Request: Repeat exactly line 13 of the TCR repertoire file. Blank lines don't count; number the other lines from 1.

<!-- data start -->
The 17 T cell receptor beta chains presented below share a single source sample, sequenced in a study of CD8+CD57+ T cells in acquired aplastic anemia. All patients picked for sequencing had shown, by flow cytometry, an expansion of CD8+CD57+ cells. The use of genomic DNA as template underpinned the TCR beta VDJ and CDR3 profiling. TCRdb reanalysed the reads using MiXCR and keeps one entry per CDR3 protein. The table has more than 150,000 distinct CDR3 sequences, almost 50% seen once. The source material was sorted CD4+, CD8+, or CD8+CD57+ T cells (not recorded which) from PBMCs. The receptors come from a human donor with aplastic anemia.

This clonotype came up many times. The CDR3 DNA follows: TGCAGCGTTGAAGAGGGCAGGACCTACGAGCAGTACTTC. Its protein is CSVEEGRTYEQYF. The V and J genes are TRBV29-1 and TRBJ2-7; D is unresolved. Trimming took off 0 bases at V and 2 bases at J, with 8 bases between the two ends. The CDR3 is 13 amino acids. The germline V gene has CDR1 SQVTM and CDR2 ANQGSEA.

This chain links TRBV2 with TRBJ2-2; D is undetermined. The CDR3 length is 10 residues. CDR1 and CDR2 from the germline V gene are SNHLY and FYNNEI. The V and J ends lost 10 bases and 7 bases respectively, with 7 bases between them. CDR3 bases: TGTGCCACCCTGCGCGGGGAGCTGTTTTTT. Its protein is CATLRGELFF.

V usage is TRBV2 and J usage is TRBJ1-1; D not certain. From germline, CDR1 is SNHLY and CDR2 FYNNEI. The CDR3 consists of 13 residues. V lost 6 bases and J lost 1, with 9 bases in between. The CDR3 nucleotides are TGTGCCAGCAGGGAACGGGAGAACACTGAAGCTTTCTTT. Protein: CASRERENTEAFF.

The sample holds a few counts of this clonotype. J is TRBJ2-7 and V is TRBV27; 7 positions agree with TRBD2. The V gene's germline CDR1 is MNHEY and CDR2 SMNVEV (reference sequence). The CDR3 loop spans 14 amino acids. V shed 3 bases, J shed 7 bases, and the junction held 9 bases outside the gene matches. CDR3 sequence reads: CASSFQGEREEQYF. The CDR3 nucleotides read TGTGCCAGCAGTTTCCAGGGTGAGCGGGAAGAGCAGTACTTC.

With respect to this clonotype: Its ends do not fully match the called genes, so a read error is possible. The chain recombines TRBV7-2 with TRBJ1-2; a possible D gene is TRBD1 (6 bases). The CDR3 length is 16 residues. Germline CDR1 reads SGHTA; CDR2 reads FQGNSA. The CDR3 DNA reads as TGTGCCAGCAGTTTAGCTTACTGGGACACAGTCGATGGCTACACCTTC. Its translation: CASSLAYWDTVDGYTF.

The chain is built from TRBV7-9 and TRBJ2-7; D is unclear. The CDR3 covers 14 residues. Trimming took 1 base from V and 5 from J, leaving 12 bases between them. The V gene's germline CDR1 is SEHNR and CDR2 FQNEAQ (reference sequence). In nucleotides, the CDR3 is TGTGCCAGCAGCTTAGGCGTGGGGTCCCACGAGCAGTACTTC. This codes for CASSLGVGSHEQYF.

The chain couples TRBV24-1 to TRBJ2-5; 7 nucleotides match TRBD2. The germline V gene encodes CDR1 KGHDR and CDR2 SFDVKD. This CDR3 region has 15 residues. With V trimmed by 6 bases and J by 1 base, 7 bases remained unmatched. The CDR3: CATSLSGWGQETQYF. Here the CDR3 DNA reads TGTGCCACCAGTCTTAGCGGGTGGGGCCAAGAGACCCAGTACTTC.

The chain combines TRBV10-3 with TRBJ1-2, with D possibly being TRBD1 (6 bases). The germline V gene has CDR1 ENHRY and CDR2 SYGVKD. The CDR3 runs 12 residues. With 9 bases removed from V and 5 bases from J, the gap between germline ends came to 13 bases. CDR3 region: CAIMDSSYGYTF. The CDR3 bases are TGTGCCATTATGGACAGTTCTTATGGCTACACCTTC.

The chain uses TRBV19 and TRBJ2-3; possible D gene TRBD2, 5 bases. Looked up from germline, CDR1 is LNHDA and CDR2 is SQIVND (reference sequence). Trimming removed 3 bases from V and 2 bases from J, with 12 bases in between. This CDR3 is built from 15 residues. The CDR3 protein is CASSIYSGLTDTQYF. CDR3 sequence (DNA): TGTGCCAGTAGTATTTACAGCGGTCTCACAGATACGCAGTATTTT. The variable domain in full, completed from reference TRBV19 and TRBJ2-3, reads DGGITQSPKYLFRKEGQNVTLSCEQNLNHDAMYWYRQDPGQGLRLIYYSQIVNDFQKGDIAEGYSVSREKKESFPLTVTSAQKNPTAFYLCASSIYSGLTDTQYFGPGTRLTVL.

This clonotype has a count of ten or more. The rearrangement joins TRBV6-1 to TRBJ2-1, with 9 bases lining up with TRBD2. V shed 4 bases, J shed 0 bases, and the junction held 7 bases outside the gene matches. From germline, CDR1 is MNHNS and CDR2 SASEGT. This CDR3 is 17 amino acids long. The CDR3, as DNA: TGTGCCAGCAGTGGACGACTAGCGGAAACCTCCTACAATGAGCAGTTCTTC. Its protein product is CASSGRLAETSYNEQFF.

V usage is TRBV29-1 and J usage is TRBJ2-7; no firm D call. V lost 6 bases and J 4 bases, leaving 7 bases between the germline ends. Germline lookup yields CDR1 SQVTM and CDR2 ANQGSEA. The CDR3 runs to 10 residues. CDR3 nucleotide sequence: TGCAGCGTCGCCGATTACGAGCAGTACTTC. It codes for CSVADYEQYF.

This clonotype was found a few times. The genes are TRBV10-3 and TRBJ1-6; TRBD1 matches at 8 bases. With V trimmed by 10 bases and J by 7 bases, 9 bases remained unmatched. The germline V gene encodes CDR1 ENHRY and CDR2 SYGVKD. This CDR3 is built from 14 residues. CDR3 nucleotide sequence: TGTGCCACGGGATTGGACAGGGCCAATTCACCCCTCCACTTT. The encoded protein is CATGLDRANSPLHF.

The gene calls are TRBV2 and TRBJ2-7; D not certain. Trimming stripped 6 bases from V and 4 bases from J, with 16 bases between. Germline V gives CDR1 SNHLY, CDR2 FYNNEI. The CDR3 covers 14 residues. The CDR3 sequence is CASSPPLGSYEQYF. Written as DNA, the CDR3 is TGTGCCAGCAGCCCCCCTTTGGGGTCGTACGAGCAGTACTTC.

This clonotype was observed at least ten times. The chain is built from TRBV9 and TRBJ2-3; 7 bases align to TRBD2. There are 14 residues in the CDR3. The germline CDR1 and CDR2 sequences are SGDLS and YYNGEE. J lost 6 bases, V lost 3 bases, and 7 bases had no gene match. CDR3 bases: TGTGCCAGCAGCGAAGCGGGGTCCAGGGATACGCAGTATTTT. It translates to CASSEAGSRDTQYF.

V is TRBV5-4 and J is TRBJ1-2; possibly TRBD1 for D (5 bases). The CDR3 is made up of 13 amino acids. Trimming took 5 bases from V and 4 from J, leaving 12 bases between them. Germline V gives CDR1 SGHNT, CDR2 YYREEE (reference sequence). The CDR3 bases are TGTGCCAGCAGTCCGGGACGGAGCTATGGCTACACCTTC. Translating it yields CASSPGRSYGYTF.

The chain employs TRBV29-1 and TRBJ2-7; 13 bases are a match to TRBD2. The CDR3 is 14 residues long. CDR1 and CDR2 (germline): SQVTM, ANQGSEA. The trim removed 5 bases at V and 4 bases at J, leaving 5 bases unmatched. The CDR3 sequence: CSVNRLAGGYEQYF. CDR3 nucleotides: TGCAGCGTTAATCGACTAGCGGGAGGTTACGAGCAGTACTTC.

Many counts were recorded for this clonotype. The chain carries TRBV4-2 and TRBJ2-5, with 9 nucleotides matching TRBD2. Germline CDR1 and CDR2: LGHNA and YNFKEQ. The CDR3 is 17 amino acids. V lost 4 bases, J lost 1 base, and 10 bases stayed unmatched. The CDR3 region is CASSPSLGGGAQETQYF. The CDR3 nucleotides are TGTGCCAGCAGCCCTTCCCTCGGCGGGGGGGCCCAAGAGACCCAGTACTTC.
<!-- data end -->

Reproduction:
This clonotype was found a few times. The genes are TRBV10-3 and TRBJ1-6; TRBD1 matches at 8 bases. With V trimmed by 10 bases and J by 7 bases, 9 bases remained unmatched. The germline V gene encodes CDR1 ENHRY and CDR2 SYGVKD. This CDR3 is built from 14 residues. CDR3 nucleotide sequence: TGTGCCACGGGATTGGACAGGGCCAATTCACCCCTCCACTTT. The encoded protein is CATGLDRANSPLHF.